Skip to main content
ARS Home » Pacific West Area » Albany, California » Western Regional Research Center » Invasive Species and Pollinator Health » Research » Publications at this Location » Publication #283113

Title: Shifting mosaics: vegetation of Suisun Marsh

item Grewell, Brenda
item BAYE, PETER - Consultant
item FIEDLER, PEGGY - University Of California

Submitted to: Book Chapter
Publication Type: Book / Chapter
Publication Acceptance Date: 11/25/2012
Publication Date: 3/21/2014
Citation: Grewell, B.J., Baye, P.R., Fiedler, P.L. 2014. Shifting mosaics: vegetation of Suisun Marsh. In: Moyle, P.B., Manfree, A., Fiedler, P.L, editors. Suisun Marsh: Ecological history and possible futures. Berkeley, California:University of California Press. p.65-101.

Interpretive Summary: Suisun Marsh is one of the most remarkable natural areas in California that is being impacted by climate change and urbanization. A major problem for future management scenarios is that most people view Suisun Marsh as a fairly static entity. They envision its long history of being as it is today, and with the expectation it will continue to be about the same for the indefinite future. The perception that large-scale change to Suisun Marsh is inevitable was the stimulus for a symposium on May 23, 2011: Suisun Marsh in the 21st Century: a landscape of change and opportunity. The symposium in turn was a catalyst for this book, which focuses on the history and future of the Marsh over a 100-year time horizon. The authors provide scientific evidence that shows Suisun Marsh has been a place of constant change. Global warming, rapid sea level rise and urbanization are contributing to accelerate changes in the marsh ecosystem. This means that land and resource management decisions made (or not made) today will have profound effects in the future functioning of the Marsh. This chapter on the vegetation of Suisun Marsh demonstrates why this is so. This chapter draws from paleobotanical and modern evidence to summarize what is known about the vegetation of Suisun Marsh, describes challenges in the management of that vegetation due to aggressive invasion of alien plant species, and projects what is likely to happen to this flora in the future under the effects of sea level rise and different management philosophies. The overall goal of the chapter and the book is to stimulate thinking about the future of Suisun Marsh, to improve marsh management practices and aid in restoration planning.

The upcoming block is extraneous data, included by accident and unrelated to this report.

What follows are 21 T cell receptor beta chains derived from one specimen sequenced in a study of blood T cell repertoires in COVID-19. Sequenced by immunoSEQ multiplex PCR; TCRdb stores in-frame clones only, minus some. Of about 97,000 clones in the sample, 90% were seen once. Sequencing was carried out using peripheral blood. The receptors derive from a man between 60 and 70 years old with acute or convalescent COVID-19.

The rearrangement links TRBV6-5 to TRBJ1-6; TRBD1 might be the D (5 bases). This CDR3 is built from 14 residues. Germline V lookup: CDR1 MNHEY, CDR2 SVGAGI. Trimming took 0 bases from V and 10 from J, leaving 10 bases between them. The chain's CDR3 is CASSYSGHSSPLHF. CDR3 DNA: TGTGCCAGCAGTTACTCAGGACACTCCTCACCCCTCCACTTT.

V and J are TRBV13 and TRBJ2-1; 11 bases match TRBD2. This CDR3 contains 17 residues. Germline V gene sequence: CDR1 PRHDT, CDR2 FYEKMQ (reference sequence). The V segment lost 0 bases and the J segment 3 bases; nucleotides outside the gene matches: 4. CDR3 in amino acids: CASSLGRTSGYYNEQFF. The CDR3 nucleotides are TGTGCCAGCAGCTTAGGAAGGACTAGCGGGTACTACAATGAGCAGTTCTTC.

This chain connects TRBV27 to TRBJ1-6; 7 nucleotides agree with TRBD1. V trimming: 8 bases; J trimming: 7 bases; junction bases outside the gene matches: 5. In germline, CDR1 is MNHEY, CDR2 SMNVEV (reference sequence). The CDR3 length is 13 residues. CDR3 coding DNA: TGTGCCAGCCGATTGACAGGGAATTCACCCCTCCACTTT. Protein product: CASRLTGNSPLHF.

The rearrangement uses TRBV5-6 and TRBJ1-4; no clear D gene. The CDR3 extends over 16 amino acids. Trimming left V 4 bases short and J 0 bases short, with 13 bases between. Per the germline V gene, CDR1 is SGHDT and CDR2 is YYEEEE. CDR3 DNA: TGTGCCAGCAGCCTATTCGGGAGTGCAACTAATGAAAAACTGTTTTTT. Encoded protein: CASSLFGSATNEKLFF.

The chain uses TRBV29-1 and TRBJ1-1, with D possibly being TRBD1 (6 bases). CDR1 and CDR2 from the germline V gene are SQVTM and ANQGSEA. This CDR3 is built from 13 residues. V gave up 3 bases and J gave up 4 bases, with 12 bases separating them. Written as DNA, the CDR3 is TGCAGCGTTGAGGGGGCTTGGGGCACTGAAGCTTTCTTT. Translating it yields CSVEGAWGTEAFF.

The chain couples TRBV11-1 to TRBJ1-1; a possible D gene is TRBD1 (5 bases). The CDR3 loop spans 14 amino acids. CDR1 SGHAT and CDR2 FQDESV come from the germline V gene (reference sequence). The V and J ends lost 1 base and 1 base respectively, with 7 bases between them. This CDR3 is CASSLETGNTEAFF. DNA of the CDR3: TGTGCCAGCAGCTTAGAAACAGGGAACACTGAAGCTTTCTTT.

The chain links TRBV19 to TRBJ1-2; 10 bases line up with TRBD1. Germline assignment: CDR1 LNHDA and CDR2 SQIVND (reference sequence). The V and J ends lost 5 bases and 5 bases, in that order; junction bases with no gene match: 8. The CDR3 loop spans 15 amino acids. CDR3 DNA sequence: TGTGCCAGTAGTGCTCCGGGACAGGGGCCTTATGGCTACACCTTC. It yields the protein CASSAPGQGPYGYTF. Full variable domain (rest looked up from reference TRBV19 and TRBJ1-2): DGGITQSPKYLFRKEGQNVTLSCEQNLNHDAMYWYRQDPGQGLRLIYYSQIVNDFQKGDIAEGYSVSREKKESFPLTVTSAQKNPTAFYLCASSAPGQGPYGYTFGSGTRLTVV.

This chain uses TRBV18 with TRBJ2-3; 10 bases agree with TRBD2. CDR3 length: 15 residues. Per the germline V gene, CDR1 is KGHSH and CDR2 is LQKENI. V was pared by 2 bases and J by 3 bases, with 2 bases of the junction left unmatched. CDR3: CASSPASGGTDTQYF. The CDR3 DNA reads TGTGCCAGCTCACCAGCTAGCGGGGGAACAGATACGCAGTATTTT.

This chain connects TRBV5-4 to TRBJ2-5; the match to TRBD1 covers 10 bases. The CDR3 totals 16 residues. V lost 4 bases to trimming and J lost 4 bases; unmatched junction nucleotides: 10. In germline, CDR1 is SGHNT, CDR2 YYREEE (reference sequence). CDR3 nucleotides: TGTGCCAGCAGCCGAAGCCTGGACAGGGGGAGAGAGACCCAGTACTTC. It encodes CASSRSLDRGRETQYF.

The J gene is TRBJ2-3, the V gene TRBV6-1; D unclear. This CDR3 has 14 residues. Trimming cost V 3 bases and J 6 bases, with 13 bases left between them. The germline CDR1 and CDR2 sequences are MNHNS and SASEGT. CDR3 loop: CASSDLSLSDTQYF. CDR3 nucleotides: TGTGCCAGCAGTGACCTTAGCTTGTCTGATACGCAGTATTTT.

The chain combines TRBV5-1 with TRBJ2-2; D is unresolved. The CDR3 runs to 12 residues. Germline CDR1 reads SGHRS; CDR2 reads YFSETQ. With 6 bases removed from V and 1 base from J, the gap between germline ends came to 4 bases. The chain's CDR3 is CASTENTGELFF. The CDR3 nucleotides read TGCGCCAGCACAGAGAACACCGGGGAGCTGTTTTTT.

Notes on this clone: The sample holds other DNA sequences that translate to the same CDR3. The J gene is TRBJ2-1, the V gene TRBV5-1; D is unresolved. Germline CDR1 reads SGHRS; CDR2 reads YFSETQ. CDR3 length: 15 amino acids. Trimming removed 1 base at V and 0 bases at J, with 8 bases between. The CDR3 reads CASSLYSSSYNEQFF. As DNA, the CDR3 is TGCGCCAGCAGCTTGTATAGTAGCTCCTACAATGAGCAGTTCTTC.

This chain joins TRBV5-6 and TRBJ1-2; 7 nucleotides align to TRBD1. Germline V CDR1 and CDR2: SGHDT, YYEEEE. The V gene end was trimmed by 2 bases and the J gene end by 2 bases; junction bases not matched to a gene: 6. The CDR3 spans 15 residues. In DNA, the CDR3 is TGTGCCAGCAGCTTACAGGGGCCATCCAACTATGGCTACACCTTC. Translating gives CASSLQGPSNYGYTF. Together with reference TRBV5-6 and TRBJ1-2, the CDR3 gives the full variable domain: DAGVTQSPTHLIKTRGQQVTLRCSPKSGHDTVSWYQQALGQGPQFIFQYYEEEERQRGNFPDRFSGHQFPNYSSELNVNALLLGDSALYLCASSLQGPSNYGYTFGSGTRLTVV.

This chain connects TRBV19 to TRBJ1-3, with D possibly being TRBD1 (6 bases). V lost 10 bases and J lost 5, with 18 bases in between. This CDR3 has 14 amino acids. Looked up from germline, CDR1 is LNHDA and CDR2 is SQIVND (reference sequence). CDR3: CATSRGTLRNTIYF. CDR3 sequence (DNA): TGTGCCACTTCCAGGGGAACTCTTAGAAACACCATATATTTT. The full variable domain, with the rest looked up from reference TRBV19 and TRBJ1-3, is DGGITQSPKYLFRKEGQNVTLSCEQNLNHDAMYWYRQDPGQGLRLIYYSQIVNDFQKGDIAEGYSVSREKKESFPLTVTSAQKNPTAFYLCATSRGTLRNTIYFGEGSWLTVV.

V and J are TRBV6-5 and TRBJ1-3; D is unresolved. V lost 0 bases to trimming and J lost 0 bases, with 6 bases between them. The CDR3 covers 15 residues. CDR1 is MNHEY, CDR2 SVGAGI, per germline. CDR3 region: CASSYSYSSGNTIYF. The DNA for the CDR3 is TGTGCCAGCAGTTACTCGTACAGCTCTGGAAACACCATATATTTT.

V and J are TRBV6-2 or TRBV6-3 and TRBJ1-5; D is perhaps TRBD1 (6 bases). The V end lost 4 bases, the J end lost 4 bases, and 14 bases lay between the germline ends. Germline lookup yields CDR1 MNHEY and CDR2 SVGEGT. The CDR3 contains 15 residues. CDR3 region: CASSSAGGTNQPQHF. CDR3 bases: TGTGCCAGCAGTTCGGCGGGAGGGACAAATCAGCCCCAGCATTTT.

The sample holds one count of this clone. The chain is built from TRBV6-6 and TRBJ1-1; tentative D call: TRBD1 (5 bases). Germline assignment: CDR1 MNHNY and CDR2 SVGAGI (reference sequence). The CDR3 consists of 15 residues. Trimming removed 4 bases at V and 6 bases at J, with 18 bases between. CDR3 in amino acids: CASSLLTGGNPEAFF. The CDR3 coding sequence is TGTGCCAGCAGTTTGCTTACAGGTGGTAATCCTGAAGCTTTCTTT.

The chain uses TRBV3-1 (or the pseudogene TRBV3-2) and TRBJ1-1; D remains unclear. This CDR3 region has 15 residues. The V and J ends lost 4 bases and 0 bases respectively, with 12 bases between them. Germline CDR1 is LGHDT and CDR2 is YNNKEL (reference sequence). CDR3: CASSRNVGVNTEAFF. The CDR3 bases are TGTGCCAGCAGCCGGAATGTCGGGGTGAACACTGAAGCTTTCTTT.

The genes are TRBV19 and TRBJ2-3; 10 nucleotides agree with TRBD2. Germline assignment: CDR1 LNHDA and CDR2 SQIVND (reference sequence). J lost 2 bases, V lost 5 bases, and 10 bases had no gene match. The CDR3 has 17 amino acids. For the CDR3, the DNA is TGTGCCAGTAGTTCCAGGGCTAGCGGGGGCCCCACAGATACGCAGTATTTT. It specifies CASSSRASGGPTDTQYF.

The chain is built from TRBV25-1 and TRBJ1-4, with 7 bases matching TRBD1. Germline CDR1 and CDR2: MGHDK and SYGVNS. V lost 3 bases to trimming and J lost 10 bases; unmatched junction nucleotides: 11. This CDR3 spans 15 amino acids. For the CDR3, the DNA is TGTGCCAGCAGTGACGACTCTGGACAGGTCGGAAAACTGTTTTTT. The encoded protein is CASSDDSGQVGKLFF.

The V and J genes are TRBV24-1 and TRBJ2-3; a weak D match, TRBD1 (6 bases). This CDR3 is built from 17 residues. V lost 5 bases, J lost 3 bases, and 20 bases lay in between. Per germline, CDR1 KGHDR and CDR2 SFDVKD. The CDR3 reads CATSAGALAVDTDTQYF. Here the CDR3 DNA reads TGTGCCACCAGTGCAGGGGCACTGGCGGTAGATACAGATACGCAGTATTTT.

Technical Abstract: Wetland vegetation varies considerably along the estuarine continuum from San Francisco Bay to the Delta. The estuarine flora of Suisun Marsh is distinctive and supports a number of rare and endangered plant species, that are threatened by alien plant invasions. Conservation and management of Suisun Marsh flora has never been as challenging as in today’s highly modified environment, with looming large-scale changes in physical processes due to climate change adding to that challenge. Plans for ecological restoration and conservation of estuarine flora in Suisun Marsh will be most successful if they encompass projections of future sea level rise and changes to other predicted drivers of vegetation pattern and persistence. Long-term planning with emphasis on providing buffers for the future movement of plants inland may overall reduce the loss of estuarine vegetation. As marshlands migrate upslope with rising tides and colonization of conservation buffer corridors proceeds, a “first come, first served” approach must be avoided, because rapidly assembled plant communities will favor aggressive colonizers (invasive weeds) that will establish on marsh edges. Integrated weed management strategies should minimize non-target effects and simultaneously address multiple, potential invasive species to avoid inadvertent secondary invasions inherent in current single weed species management efforts in the Suisun Marsh. The evidence for a strong causal relationship between artificially reduced salinity and beneficial vegetation change, we argue, is lacking, and impacts on the greater Suisun Marsh ecosystem are poorly known. Success of long-term plans for preservation of Suisun Marsh under climate change scenarios will potentially be enhanced by a move to an integrated management approach that simultaneously considers estuarine vegetation in tidal and diked wetlands.